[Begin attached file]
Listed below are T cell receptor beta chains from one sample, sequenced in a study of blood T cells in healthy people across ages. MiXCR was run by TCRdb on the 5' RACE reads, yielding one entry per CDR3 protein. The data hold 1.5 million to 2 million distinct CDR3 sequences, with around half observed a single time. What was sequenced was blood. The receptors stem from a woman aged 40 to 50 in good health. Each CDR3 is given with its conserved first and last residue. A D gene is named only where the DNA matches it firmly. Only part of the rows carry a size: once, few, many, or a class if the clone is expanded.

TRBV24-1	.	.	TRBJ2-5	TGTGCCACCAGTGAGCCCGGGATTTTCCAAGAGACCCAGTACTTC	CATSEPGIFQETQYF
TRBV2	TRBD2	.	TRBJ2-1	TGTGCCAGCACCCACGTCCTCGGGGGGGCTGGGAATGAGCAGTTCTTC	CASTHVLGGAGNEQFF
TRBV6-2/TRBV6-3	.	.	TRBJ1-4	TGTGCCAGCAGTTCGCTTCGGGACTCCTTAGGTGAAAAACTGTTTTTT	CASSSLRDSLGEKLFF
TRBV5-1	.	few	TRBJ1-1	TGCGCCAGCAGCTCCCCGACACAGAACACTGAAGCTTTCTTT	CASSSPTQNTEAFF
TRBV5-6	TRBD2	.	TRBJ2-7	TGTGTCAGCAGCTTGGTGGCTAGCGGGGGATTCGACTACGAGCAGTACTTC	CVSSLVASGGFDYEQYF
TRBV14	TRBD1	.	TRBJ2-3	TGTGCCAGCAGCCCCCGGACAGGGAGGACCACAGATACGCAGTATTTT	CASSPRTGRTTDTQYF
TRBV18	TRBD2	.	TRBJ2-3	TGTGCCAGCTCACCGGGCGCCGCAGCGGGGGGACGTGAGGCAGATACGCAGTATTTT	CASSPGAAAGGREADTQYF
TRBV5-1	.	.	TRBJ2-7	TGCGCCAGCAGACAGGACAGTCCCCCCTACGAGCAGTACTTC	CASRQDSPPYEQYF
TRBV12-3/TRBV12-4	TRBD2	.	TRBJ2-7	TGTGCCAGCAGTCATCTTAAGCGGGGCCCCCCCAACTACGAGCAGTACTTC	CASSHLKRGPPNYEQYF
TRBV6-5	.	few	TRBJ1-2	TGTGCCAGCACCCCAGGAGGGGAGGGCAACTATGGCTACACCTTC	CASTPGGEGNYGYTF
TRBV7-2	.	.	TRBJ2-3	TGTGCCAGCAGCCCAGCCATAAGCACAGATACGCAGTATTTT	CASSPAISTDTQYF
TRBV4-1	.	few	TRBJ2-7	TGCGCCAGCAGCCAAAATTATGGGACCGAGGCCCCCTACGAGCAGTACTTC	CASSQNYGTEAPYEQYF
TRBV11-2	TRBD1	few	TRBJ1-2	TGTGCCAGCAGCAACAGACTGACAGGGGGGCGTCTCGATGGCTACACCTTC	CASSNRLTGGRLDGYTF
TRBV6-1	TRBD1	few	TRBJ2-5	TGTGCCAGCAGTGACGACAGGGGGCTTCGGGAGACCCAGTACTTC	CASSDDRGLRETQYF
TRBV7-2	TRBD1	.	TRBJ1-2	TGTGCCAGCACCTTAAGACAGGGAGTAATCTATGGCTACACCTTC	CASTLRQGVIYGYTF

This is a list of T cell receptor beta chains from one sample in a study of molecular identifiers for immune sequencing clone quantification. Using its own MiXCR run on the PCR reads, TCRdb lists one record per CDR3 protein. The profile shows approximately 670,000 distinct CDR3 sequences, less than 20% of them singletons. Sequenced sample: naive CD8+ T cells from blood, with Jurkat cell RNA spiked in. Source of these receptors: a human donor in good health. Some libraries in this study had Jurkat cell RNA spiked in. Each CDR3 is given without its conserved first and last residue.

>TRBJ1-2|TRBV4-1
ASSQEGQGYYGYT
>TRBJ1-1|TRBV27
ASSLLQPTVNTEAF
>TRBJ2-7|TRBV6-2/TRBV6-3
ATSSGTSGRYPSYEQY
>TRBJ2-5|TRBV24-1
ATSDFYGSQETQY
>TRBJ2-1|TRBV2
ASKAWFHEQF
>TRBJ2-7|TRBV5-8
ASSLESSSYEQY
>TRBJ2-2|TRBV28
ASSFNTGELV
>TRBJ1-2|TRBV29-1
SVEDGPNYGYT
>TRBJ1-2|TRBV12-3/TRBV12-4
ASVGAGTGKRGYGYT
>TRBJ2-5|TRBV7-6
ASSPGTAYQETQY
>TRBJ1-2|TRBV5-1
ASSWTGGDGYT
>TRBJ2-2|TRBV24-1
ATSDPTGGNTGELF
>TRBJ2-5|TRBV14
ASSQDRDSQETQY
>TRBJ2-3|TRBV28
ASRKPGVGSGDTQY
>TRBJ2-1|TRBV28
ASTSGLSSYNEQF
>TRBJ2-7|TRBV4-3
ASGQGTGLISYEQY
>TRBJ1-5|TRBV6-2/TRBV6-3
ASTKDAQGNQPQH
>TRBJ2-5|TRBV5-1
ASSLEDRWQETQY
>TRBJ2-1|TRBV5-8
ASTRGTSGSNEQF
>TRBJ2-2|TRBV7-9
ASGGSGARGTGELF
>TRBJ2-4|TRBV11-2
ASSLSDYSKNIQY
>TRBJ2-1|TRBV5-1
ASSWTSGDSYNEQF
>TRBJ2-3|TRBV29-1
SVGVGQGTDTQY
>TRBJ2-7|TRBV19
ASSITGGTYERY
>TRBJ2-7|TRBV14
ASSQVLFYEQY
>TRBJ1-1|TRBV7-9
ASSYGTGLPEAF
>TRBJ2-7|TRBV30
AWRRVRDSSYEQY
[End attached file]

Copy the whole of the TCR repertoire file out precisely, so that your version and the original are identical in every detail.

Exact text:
Listed below are T cell receptor beta chains from one sample, sequenced in a study of blood T cells in healthy people across ages. MiXCR was run by TCRdb on the 5' RACE reads, yielding one entry per CDR3 protein. The data hold 1.5 million to 2 million distinct CDR3 sequences, with around half observed a single time. What was sequenced was blood. The receptors stem from a woman aged 40 to 50 in good health. Each CDR3 is given with its conserved first and last residue. A D gene is named only where the DNA matches it firmly. Only part of the rows carry a size: once, few, many, or a class if the clone is expanded.

TRBV24-1	.	.	TRBJ2-5	TGTGCCACCAGTGAGCCCGGGATTTTCCAAGAGACCCAGTACTTC	CATSEPGIFQETQYF
TRBV2	TRBD2	.	TRBJ2-1	TGTGCCAGCACCCACGTCCTCGGGGGGGCTGGGAATGAGCAGTTCTTC	CASTHVLGGAGNEQFF
TRBV6-2/TRBV6-3	.	.	TRBJ1-4	TGTGCCAGCAGTTCGCTTCGGGACTCCTTAGGTGAAAAACTGTTTTTT	CASSSLRDSLGEKLFF
TRBV5-1	.	few	TRBJ1-1	TGCGCCAGCAGCTCCCCGACACAGAACACTGAAGCTTTCTTT	CASSSPTQNTEAFF
TRBV5-6	TRBD2	.	TRBJ2-7	TGTGTCAGCAGCTTGGTGGCTAGCGGGGGATTCGACTACGAGCAGTACTTC	CVSSLVASGGFDYEQYF
TRBV14	TRBD1	.	TRBJ2-3	TGTGCCAGCAGCCCCCGGACAGGGAGGACCACAGATACGCAGTATTTT	CASSPRTGRTTDTQYF
TRBV18	TRBD2	.	TRBJ2-3	TGTGCCAGCTCACCGGGCGCCGCAGCGGGGGGACGTGAGGCAGATACGCAGTATTTT	CASSPGAAAGGREADTQYF
TRBV5-1	.	.	TRBJ2-7	TGCGCCAGCAGACAGGACAGTCCCCCCTACGAGCAGTACTTC	CASRQDSPPYEQYF
TRBV12-3/TRBV12-4	TRBD2	.	TRBJ2-7	TGTGCCAGCAGTCATCTTAAGCGGGGCCCCCCCAACTACGAGCAGTACTTC	CASSHLKRGPPNYEQYF
TRBV6-5	.	few	TRBJ1-2	TGTGCCAGCACCCCAGGAGGGGAGGGCAACTATGGCTACACCTTC	CASTPGGEGNYGYTF
TRBV7-2	.	.	TRBJ2-3	TGTGCCAGCAGCCCAGCCATAAGCACAGATACGCAGTATTTT	CASSPAISTDTQYF
TRBV4-1	.	few	TRBJ2-7	TGCGCCAGCAGCCAAAATTATGGGACCGAGGCCCCCTACGAGCAGTACTTC	CASSQNYGTEAPYEQYF
TRBV11-2	TRBD1	few	TRBJ1-2	TGTGCCAGCAGCAACAGACTGACAGGGGGGCGTCTCGATGGCTACACCTTC	CASSNRLTGGRLDGYTF
TRBV6-1	TRBD1	few	TRBJ2-5	TGTGCCAGCAGTGACGACAGGGGGCTTCGGGAGACCCAGTACTTC	CASSDDRGLRETQYF
TRBV7-2	TRBD1	.	TRBJ1-2	TGTGCCAGCACCTTAAGACAGGGAGTAATCTATGGCTACACCTTC	CASTLRQGVIYGYTF

This is a list of T cell receptor beta chains from one sample in a study of molecular identifiers for immune sequencing clone quantification. Using its own MiXCR run on the PCR reads, TCRdb lists one record per CDR3 protein. The profile shows approximately 670,000 distinct CDR3 sequences, less than 20% of them singletons. Sequenced sample: naive CD8+ T cells from blood, with Jurkat cell RNA spiked in. Source of these receptors: a human donor in good health. Some libraries in this study had Jurkat cell RNA spiked in. Each CDR3 is given without its conserved first and last residue.

>TRBJ1-2|TRBV4-1
ASSQEGQGYYGYT
>TRBJ1-1|TRBV27
ASSLLQPTVNTEAF
>TRBJ2-7|TRBV6-2/TRBV6-3
ATSSGTSGRYPSYEQY
>TRBJ2-5|TRBV24-1
ATSDFYGSQETQY
>TRBJ2-1|TRBV2
ASKAWFHEQF
>TRBJ2-7|TRBV5-8
ASSLESSSYEQY
>TRBJ2-2|TRBV28
ASSFNTGELV
>TRBJ1-2|TRBV29-1
SVEDGPNYGYT
>TRBJ1-2|TRBV12-3/TRBV12-4
ASVGAGTGKRGYGYT
>TRBJ2-5|TRBV7-6
ASSPGTAYQETQY
>TRBJ1-2|TRBV5-1
ASSWTGGDGYT
>TRBJ2-2|TRBV24-1
ATSDPTGGNTGELF
>TRBJ2-5|TRBV14
ASSQDRDSQETQY
>TRBJ2-3|TRBV28
ASRKPGVGSGDTQY
>TRBJ2-1|TRBV28
ASTSGLSSYNEQF
>TRBJ2-7|TRBV4-3
ASGQGTGLISYEQY
>TRBJ1-5|TRBV6-2/TRBV6-3
ASTKDAQGNQPQH
>TRBJ2-5|TRBV5-1
ASSLEDRWQETQY
>TRBJ2-1|TRBV5-8
ASTRGTSGSNEQF
>TRBJ2-2|TRBV7-9
ASGGSGARGTGELF
>TRBJ2-4|TRBV11-2
ASSLSDYSKNIQY
>TRBJ2-1|TRBV5-1
ASSWTSGDSYNEQF
>TRBJ2-3|TRBV29-1
SVGVGQGTDTQY
>TRBJ2-7|TRBV19
ASSITGGTYERY
>TRBJ2-7|TRBV14
ASSQVLFYEQY
>TRBJ1-1|TRBV7-9
ASSYGTGLPEAF
>TRBJ2-7|TRBV30
AWRRVRDSSYEQY